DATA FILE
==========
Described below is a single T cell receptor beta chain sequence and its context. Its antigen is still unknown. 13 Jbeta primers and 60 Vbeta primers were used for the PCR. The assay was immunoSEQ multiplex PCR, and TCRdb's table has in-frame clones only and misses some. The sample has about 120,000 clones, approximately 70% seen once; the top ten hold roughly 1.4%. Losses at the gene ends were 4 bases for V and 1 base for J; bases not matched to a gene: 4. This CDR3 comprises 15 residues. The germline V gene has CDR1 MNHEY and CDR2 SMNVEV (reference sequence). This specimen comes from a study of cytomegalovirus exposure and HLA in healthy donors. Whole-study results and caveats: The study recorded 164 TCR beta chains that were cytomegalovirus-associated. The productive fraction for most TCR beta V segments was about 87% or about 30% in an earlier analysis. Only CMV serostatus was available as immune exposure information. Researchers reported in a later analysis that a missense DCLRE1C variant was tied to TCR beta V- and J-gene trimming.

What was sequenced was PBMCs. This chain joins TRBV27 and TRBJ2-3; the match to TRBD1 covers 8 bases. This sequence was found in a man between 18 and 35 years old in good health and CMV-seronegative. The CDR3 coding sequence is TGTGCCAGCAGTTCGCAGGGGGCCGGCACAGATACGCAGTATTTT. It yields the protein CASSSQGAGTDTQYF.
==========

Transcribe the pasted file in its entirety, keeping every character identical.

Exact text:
Described below is a single T cell receptor beta chain sequence and its context. Its antigen is still unknown. 13 Jbeta primers and 60 Vbeta primers were used for the PCR. The assay was immunoSEQ multiplex PCR, and TCRdb's table has in-frame clones only and misses some. The sample has about 120,000 clones, approximately 70% seen once; the top ten hold roughly 1.4%. Losses at the gene ends were 4 bases for V and 1 base for J; bases not matched to a gene: 4. This CDR3 comprises 15 residues. The germline V gene has CDR1 MNHEY and CDR2 SMNVEV (reference sequence). This specimen comes from a study of cytomegalovirus exposure and HLA in healthy donors. Whole-study results and caveats: The study recorded 164 TCR beta chains that were cytomegalovirus-associated. The productive fraction for most TCR beta V segments was about 87% or about 30% in an earlier analysis. Only CMV serostatus was available as immune exposure information. Researchers reported in a later analysis that a missense DCLRE1C variant was tied to TCR beta V- and J-gene trimming.

What was sequenced was PBMCs. This chain joins TRBV27 and TRBJ2-3; the match to TRBD1 covers 8 bases. This sequence was found in a man between 18 and 35 years old in good health and CMV-seronegative. The CDR3 coding sequence is TGTGCCAGCAGTTCGCAGGGGGCCGGCACAGATACGCAGTATTTT. It yields the protein CASSSQGAGTDTQYF.